A campaign to improve bus safety has been impacted by Brexit, a Unite branch secretary for Arriva has said.
Middlesborough branch secretary for the Arriva bus company Phil Cooper – who is campaigning for UK bus drivers to be included under EU driving regulations to prevent driver fatigue – says efforts to amend the legislation have stalled because Britain is leaving the EU.
Compared to EU rules for long distance driving, domestic bus driving regulations allow an extra hour’s driving before a break must be taken, stipulate 15 minutes less break between driving periods and limit the day’s driving to 10 hours rather than nine.
This is because, in theory, driver fatigue is seen as less of a problem when driving relatively short distances of under 50 km.
However campaigners point to figures that demonstrate the need to ensure bus drivers, who work long hours under difficult and dangerous conditions, share the same protections as long-distance drivers.
Between 2009 and 2013 buses were involved in 7 per cent of pedestrian deaths in the UK, despite making up just one per cent of traffic, while in 2016, nearly 300 bus and coach occupants were killed or seriously injured, with around 4,000 occupants suffering less severe injuries.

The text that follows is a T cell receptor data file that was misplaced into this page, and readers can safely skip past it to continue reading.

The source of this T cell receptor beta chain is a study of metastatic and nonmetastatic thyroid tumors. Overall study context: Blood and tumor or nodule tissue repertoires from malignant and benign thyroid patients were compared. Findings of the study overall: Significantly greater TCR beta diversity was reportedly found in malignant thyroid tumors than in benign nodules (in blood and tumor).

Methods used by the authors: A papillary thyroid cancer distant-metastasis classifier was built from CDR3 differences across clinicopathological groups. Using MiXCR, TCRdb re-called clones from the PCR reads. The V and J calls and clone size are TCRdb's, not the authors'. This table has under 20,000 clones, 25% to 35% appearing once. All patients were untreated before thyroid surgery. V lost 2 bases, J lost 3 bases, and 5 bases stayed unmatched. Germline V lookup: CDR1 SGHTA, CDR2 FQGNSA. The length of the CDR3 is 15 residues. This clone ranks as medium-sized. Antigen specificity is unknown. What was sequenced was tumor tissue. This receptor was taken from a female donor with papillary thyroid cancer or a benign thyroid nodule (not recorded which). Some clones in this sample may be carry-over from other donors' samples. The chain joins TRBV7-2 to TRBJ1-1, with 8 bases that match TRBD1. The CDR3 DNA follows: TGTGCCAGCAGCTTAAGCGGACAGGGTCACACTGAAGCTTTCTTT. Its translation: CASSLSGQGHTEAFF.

In 2017 – after 25 people were killed by buses in London and another 12,000 injured in just two years – the London Assembly published the “Driven to Distraction” report on bus safety which highlighted driver fatigue as a major concern.
Cooper said efforts to amend EU legislation to cover bus drivers have run into a brick wall since the Brexit vote.
He explained, “Our lobbying was progressing to the European Parliament, but since the Brexit vote we’ve lost our input.
“We felt we had a bit of clout but unfortunately we don’t think that’s the case now we’re preparing to leave.”
Cooper said he believed that under a Tory government there was little hope of improving domestic legislation for bus drivers, particularly because leading Conservative MPs would like to weaken workers’ rights and protections rather than strengthen them.
He said: “I don’t think there’s any coincidence why the majority of people who are pushing for a (hard Brexit) are right-wing.
“I don’t think for working people they will do us any favours because we have gained quite a few employment rights from Europe which are now at risk.”
Cooper also highlighted concerns Arriva employees have about Britain’s post-Brexit trading relationship with Europe.
He said: “Arriva is owned by Deutsche Bahn, which is a German company.
“If trading’s made difficult for the likes of them we do think ‘where will that leave us at the end of it?’”